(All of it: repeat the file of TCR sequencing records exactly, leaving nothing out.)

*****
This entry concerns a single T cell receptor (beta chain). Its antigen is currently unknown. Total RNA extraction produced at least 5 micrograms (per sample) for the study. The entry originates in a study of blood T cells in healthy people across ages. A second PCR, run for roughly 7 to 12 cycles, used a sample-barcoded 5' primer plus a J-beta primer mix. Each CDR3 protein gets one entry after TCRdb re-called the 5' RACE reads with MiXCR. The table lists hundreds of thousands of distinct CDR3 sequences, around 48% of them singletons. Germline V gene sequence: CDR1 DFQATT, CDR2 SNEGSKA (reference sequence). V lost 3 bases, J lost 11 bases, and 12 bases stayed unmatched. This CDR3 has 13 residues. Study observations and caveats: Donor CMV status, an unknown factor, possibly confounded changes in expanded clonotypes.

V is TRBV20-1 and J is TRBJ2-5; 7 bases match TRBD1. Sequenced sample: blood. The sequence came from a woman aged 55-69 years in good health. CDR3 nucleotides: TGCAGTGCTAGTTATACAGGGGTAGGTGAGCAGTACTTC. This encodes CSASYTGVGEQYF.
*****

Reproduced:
This entry concerns a single T cell receptor (beta chain). Its antigen is currently unknown. Total RNA extraction produced at least 5 micrograms (per sample) for the study. The entry originates in a study of blood T cells in healthy people across ages. A second PCR, run for roughly 7 to 12 cycles, used a sample-barcoded 5' primer plus a J-beta primer mix. Each CDR3 protein gets one entry after TCRdb re-called the 5' RACE reads with MiXCR. The table lists hundreds of thousands of distinct CDR3 sequences, around 48% of them singletons. Germline V gene sequence: CDR1 DFQATT, CDR2 SNEGSKA (reference sequence). V lost 3 bases, J lost 11 bases, and 12 bases stayed unmatched. This CDR3 has 13 residues. Study observations and caveats: Donor CMV status, an unknown factor, possibly confounded changes in expanded clonotypes.

V is TRBV20-1 and J is TRBJ2-5; 7 bases match TRBD1. Sequenced sample: blood. The sequence came from a woman aged 55-69 years in good health. CDR3 nucleotides: TGCAGTGCTAGTTATACAGGGGTAGGTGAGCAGTACTTC. This encodes CSASYTGVGEQYF.